Canelo Álvarez rolls back years with dismantling of Jermell Charlo | Boxing

Saul ‘Canelo’ Álvarez, the unified super middleweight champion, thoroughly dominated Jermell Charlo on Saturday night, winning by unanimous decision and perhaps quieting some of the talk that he had begun to slip as a boxer.

Álvarez won by scores of 119-108, 118-109 and 118-109. Charlo, the unified junior middleweight champ, moved up two weight classes to take on Álvarez.

Even though Charlo (35-2-1) was the one moving up two weight classes, he is four inches taller than the 5ft 8in Álvarez and with a two-and-a-half-inch reach advantage. That didn’t matter.

There had been some recent talk that Álvarez (60-2-2) had slipped, but he looked like the Canelo of old in this fight.

“Nobody can beat this Canelo,” Álvarez said afterward in an in-ring interview given entirely in English. “I’m a strong fighter all the time. I’m a strong man.”

Entering this fight, he lost by unanimous decision to Dmitry Bivol in May 2022, won by unanimous decision a year ago over past-his-prime Gennady Golovkin and then easily beat John Ryder in May on the scorecards.

But now Álvarez, who is from Mexico, can look toward the future. WBC president Mauricio Sulaiman has declared David Benavidez will be his mandatory challenger for the super middleweight belt.

But Álvarez has not committed to facing Benavidez, a 26-year-old who is 27-0 with all but four wins by knockout. If Álvarez turns down Benavidez, the WBC likely would vacate his championship.

Both fighters were cautious early, feeling each other out without taking any chances, but Álvarez then became the aggressor in the second round as Charlo repeatedly backed up. That continued in the third, though Charlo landed a few more punches.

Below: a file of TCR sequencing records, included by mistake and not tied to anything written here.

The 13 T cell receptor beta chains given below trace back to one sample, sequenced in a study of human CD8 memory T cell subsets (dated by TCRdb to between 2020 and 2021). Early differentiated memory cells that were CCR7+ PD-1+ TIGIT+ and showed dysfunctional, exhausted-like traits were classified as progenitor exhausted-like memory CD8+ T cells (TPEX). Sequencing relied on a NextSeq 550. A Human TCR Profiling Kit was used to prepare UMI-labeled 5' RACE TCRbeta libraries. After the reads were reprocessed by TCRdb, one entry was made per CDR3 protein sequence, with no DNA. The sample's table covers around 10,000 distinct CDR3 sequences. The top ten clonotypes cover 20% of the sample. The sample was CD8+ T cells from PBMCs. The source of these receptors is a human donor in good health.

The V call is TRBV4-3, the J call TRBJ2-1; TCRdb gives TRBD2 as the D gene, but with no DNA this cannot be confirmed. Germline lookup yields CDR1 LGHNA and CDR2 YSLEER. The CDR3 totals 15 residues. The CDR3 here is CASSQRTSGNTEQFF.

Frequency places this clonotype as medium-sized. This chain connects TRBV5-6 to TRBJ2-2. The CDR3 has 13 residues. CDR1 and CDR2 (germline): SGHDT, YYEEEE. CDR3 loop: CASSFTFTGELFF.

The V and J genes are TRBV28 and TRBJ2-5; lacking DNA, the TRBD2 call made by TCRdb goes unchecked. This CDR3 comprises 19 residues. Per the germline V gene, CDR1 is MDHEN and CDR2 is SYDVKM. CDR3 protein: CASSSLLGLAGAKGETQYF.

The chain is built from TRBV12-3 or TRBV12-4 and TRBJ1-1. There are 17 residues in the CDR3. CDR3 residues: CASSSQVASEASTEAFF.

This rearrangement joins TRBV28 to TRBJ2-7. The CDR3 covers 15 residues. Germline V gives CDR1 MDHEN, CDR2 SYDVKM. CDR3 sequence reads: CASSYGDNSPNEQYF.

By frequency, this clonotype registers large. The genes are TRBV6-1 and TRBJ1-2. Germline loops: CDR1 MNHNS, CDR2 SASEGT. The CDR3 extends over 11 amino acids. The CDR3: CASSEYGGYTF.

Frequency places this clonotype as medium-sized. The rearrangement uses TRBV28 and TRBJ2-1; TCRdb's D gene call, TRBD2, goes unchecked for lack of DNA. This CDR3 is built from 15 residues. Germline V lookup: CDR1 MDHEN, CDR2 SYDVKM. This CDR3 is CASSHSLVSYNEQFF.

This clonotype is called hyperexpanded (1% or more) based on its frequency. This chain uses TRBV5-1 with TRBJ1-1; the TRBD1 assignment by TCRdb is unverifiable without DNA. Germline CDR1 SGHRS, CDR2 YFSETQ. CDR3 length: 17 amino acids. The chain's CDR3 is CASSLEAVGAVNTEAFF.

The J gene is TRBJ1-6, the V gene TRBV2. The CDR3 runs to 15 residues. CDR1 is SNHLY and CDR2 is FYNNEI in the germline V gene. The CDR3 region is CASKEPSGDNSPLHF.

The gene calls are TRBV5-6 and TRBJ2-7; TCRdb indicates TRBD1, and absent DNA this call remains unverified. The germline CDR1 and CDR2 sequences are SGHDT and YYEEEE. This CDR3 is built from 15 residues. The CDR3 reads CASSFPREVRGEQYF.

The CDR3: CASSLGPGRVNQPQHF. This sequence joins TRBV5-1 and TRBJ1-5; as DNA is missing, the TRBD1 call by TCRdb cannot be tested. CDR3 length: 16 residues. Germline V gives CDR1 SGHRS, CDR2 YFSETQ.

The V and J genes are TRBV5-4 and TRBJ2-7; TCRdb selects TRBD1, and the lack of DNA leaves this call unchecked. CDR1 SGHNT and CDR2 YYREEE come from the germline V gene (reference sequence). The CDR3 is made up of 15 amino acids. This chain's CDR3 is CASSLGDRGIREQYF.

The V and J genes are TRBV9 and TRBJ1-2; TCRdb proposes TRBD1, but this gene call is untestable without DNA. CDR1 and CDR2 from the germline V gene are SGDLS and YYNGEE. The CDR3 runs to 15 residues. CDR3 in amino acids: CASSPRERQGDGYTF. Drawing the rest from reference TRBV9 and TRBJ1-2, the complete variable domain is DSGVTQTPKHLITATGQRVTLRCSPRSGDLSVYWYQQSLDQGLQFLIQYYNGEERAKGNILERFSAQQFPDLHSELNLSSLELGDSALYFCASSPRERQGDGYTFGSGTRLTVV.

Álvarez delivered even more power punches in the fourth round as the Houston resident continued to play defense, apparently hoping that Álvarez would provide him an opening. But Alvarez moved forward without any apparent concern that would happen.

Finally, in the fifth, Charlo delivered some shots than landed on Álvarez in what was easily his best round. Even so, Álvarez got his own shots in with about 10 seconds left that backed up Charlo.

Perhaps feeding off the end of that round, Álvarez went back to being in control in the six. He went after Charlo hard late in the round, landing several shots with him against the ropes and exciting the pro-Álvarez crowd.

Asked why he spent so much of tonight’s fight dedicated to the body attack, Álvarez says that was all in the plan.

“We worked for that,” he says. “We worked to go to the body. We know he’s a great fighter and he knows how to move in the ring. So we worked that in the gym for three months. For three months in the mountains without my family, without anything. But I still love boxing. I love boxing so fucking much! Boxing is my life. Boxing made me the person I am today.”

About minute into the seventh round, Álvarez sent Charlo to his right knee with a right hook and right uppercut. It was just the second time that Charlo had been knocked down in his career. Charlo got back up, but Álvarez was fully in charge.

He wasn’t as aggressive the rest of the fight, but didn’t need to be. Álvarez still landed his share of shots in a one-sided performance and insisted he was fine with not finishing the fight inside the distance.

“That’s why we fight 12 rounds right?” Álvarez said. “If we don’t get that knockout, I get 12 rounds to show I am the best! I’m the better fighter. That’s why there are 12 rounds, to show who’s better.”